The changing language of the Internet

Growing up it was always a source of pride for me to speak with my grandparents in Punjabi. I may not have been able to read or write in the gurmukhi or shahmukhi scripts (or urdu like my grandfather), but there was a joy in the mother tongue. Even today it’s a joy to find someone who speaks and understands Punjabi and breaks into it in the middle of the corporate world.


India is changing. A recent report said that India had amazingly taken 271 million people out of poverty in the last 10 years. Dhirubhai Ambani famously led the revolution which had people say Roti, Kapda, Makan aur Mobile. Recently his son with the Jio effect has added Internet and Data to that list with the Jio effect.


The Narendra Modi government has focused a lot on the e-delivery of government services over the few years and has made it a key means of inclusion. With 337 million smartphone users projected to be added to India by the end of 2018, businesses need to consider the vital importance of the use of vernacular languages.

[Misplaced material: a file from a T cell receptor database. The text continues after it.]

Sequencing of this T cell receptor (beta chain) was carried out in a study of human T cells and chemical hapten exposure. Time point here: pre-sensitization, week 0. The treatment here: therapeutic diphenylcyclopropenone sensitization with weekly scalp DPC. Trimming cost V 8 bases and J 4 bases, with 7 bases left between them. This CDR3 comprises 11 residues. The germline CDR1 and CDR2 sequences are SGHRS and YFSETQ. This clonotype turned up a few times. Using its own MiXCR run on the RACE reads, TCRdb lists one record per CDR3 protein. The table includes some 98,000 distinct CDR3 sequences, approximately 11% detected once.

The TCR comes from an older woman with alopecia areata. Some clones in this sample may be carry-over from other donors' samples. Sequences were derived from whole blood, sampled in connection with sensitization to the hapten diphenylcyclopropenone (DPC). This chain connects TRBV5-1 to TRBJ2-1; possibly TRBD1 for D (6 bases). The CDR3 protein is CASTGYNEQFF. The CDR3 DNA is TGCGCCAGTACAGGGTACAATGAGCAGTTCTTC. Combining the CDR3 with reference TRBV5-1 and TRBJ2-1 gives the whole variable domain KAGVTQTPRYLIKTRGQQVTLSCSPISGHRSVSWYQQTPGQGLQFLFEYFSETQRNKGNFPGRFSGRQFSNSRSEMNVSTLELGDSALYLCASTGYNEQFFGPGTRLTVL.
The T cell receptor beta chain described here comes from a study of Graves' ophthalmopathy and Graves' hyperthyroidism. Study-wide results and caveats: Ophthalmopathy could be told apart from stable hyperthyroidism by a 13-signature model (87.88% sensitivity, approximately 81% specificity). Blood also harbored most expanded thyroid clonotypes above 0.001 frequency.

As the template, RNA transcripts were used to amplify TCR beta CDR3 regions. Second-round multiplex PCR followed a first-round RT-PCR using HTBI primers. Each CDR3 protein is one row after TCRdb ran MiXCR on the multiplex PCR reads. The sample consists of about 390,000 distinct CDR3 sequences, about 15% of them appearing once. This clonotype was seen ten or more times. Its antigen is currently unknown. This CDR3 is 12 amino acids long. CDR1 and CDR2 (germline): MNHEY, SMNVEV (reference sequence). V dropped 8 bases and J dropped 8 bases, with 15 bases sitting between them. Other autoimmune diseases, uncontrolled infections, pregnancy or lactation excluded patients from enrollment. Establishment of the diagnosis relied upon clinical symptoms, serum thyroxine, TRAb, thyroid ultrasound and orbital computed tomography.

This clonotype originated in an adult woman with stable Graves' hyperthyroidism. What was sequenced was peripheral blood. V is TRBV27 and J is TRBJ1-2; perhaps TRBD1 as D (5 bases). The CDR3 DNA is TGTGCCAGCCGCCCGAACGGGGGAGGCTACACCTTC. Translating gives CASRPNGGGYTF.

As India has over 23 official languages, it’s no wonder that a majority of Indians are multi-lingual. Even if not proficient in English, they have been able to use the English alphabet to communicate in a language of their choice, whether it be Hindi, Tamil, Telegu, Malayalam or any of the other prevalent languages in each of its state.


By 2021, it is expected that

  • There will be a rise in vernacular user-generated content
  • Vernacular internet users will become active users
  • Rise of digital advertisements in vernacular languages
  • Vernacular language enablement of digital payment methods
  • Advances in non typed interfaces for Indian languages.


Given this landscape it is vital for businesses to start developing their offerings in Indian languages – including, websites, services and content.